“Brazen witch,” the duchess hissed, so quietly only Svetlana could hear.
“I’ll see you at dinner, Princess,” Radoslav’s velvety baritone caressed her neck.
Svetlana laughed silently as she ran up the stairs to her room, but once there, she sobered. The town of Guzdal stretched beneath her window. In the early dusk, she could still glimpse the multiple gilded cupolas of the churches, but a spray of small lights began sprinkling the darkening field below the castle.
In the few days she had been here, everything had seemed peaceful, even joyful, but Marfa’s rumors hadn’t sprouted from nothing. Svetlana needed to go exploring and she couldn’t confide her misgivings to Radoslav. She must investigate covertly. Perhaps she should embark on some discreet sightseeing now? She had a few hours, and the town was a good place to start.
She buttoned up her parka again, grabbed her gloves, and climbed on a windowsill. From the skein of her magic, she wove a small, gossamer-thin magical sheet and stepped on it. With a tiny magic light guiding her flight, she sailed out of the window, over the snow-blanketed gardens, and over the castle walls. Her cheeks tingled from the cold air.
When she landed on a deserted street corner, her light still bobbed above her head, casting golden butterflies on the snowflakes [SMB1] floating in the air. Svetlana dismissed the flying sheet and the light with a thought. Anonymous in her common parka and pants, she started down the lane.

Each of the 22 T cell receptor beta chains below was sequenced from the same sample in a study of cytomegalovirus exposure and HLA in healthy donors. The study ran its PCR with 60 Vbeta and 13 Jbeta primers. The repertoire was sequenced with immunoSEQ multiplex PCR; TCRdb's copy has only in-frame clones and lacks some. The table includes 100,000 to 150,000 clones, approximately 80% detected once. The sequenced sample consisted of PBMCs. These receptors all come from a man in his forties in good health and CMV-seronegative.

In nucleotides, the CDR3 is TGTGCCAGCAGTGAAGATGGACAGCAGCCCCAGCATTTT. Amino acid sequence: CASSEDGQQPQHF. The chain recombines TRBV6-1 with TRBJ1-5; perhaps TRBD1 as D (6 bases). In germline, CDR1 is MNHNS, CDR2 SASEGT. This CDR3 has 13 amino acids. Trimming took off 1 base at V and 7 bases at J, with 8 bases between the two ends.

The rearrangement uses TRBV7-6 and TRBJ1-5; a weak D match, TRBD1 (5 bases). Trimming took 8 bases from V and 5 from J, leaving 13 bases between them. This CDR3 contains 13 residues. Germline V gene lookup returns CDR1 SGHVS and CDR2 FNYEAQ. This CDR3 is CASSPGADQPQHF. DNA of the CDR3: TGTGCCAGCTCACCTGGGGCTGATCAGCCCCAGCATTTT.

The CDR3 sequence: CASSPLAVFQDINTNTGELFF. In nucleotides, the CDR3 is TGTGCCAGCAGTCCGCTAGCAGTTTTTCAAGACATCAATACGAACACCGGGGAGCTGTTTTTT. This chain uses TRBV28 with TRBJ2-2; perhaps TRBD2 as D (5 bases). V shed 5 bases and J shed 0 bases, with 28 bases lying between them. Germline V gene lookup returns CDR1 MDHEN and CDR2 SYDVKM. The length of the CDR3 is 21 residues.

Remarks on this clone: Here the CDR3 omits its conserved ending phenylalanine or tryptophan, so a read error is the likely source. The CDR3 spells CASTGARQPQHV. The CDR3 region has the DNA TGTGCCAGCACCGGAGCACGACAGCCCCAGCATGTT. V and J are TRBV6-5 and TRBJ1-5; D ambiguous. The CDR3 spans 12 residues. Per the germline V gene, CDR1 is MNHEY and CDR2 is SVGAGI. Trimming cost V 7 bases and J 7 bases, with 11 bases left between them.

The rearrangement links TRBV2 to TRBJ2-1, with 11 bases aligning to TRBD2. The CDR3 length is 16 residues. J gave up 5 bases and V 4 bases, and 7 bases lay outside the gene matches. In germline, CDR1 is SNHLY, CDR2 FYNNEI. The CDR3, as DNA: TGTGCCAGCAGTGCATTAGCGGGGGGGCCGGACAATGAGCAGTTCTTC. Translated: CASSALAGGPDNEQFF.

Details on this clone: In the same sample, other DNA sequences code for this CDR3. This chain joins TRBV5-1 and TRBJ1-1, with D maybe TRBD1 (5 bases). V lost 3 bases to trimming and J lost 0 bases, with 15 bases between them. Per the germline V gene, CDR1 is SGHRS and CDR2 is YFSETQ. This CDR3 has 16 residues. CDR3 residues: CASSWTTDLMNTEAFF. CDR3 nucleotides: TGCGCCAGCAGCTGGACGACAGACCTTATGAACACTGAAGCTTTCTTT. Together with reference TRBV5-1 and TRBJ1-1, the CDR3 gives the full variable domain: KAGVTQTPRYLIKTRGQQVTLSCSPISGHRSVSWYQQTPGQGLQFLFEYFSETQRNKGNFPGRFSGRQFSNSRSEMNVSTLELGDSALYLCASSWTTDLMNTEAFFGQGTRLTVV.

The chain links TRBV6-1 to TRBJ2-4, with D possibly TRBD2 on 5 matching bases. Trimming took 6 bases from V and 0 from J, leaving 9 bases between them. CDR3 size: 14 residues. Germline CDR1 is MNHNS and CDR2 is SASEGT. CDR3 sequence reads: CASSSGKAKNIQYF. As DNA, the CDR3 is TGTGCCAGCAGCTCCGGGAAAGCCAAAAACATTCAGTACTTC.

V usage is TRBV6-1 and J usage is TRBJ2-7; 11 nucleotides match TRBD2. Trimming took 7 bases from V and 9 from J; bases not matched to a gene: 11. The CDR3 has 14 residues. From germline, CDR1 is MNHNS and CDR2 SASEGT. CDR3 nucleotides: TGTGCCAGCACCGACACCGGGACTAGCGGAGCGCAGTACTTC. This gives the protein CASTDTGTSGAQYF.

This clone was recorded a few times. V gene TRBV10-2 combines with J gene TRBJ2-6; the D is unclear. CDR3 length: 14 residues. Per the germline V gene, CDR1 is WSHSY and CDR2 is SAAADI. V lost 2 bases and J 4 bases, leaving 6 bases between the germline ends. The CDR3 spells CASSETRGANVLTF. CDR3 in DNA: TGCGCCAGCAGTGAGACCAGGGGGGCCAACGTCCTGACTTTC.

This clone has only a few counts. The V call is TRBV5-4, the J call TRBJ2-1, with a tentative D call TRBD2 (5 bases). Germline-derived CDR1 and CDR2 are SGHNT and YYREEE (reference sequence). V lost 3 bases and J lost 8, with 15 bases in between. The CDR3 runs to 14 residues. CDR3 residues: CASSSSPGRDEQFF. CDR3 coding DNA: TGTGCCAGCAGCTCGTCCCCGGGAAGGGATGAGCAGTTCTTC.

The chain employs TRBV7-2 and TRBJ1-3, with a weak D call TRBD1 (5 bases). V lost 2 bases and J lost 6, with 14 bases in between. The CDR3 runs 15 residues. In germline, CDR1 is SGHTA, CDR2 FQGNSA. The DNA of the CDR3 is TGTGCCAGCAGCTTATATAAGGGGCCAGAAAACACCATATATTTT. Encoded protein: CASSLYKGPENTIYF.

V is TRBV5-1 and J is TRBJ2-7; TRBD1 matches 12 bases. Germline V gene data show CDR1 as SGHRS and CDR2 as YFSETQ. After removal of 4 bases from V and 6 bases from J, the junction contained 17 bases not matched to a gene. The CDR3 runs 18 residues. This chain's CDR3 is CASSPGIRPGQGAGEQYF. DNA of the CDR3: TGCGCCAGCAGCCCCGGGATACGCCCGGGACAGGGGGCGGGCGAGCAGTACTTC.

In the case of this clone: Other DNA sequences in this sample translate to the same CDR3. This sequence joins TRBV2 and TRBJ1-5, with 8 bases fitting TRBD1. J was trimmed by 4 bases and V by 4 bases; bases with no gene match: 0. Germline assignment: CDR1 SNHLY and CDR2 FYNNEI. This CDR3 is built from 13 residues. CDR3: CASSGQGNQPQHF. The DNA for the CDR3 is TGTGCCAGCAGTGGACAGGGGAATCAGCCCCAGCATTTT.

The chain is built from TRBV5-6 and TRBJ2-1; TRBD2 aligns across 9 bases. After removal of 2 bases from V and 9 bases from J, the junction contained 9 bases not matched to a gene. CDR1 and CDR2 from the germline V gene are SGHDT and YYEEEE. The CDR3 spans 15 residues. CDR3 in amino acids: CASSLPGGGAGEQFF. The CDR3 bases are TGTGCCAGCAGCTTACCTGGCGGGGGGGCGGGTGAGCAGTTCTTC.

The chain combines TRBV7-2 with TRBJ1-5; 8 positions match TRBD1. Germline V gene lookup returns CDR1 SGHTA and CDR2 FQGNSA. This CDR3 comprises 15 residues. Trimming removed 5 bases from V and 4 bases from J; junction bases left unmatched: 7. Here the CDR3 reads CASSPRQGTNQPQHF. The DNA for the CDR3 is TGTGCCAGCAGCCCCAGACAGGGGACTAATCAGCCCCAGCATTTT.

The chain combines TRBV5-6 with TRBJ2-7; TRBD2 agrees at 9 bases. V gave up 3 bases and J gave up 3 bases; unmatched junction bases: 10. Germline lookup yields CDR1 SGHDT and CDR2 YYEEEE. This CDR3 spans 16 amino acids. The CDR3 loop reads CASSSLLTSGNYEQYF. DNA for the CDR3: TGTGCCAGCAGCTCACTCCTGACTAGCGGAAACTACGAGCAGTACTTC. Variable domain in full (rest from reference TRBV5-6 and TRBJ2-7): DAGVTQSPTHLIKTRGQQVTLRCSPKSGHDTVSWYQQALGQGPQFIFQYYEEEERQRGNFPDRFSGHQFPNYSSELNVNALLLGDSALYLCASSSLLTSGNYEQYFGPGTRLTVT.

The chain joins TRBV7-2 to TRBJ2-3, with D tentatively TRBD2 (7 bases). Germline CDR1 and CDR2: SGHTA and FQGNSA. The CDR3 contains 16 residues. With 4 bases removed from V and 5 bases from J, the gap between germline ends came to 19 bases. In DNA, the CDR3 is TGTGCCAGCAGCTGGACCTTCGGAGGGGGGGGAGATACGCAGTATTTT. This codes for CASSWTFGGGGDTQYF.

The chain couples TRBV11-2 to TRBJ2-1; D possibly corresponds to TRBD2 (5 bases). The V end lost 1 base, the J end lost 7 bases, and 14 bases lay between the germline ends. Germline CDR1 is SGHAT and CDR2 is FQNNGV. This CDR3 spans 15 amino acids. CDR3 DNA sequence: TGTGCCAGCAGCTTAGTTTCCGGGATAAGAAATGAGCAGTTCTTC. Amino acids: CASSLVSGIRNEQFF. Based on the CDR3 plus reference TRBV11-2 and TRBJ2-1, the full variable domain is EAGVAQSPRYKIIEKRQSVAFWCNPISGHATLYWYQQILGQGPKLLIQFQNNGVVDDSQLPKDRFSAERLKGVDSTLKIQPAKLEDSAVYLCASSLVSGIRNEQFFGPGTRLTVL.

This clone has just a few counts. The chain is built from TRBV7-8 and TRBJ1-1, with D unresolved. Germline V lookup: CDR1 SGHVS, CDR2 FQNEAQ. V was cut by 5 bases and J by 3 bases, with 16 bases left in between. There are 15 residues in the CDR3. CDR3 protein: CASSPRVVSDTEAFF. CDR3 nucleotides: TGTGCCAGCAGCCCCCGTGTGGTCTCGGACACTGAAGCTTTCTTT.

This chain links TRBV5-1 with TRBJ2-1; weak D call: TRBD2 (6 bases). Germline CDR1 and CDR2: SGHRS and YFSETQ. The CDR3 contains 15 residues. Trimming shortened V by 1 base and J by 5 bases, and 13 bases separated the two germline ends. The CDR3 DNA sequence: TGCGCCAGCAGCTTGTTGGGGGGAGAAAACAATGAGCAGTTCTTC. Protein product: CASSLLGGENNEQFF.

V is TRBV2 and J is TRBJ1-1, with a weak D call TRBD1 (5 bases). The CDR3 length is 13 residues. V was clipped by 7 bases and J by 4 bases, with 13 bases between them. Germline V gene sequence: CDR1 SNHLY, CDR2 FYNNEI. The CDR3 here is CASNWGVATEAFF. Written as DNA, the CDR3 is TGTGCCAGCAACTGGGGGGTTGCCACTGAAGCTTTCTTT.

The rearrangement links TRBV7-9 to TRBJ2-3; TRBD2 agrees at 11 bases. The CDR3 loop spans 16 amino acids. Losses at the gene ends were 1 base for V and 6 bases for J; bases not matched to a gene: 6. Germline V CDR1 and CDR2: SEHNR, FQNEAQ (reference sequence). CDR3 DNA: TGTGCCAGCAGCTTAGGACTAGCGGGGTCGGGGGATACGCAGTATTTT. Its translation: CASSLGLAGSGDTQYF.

The streets unfolded around her. Under the white trim of snow, the colorful carved gables and window aprons look like soft draperies, stitched together by thick white yarn. She didn’t want to find evil in this pretty town.
In the market square, the delicious aroma of sturgeon pies hit her, and her stomach gurgled in response. Time for a snack. She ducked inside the nearest tavern. Making her way to an empty table, she eavesdropped on the strands of thoughts floating around the smoky room. Any stray notion could be useful in her search. Her magical snoop jumped methodically from head to head, when a serving girl approached her table.
“Mistress, what do you wish for dinner?” The girl’s pale bony face made her hazel eyes look bottomless. Her large hands, red and bloated from too much work, clutched the edges of an old, stained apron. A gray, faded handkerchief concealed her hair.
Not expecting anything, just to be thorough, Svetlana dived into the girl’s mind.
I hate these wealthy parasites! They take what they want and destroy everyone who resists. My brother is dying because of them, but this glittering horsefly doesn’t care.
“Mistress?” the girl prompted with a false little smile. I hate her. I hate them all. I’d poison them all if I dared! her mind screamed. Her loathing quivered like a fetid yellow swamp, threatening and all-consuming.
Svetlana rocked back. “What happened to your brother?”
The girl blanched. “Did I say anything stupid, mistress? I’m sorry.”
“No, you didn’t say anything. I’m a sorceress. I read minds. I heard what you thought. Tell me what happened to your brother.”
The girl’s eyes darkened, but her lips stayed shut.
“Tell me,” Svetlana repeated softly.
The girl unclenched her teeth. “They crippled him.” She gripped her apron harder and lifted her defiant eyes to meet Svetlana’s gaze.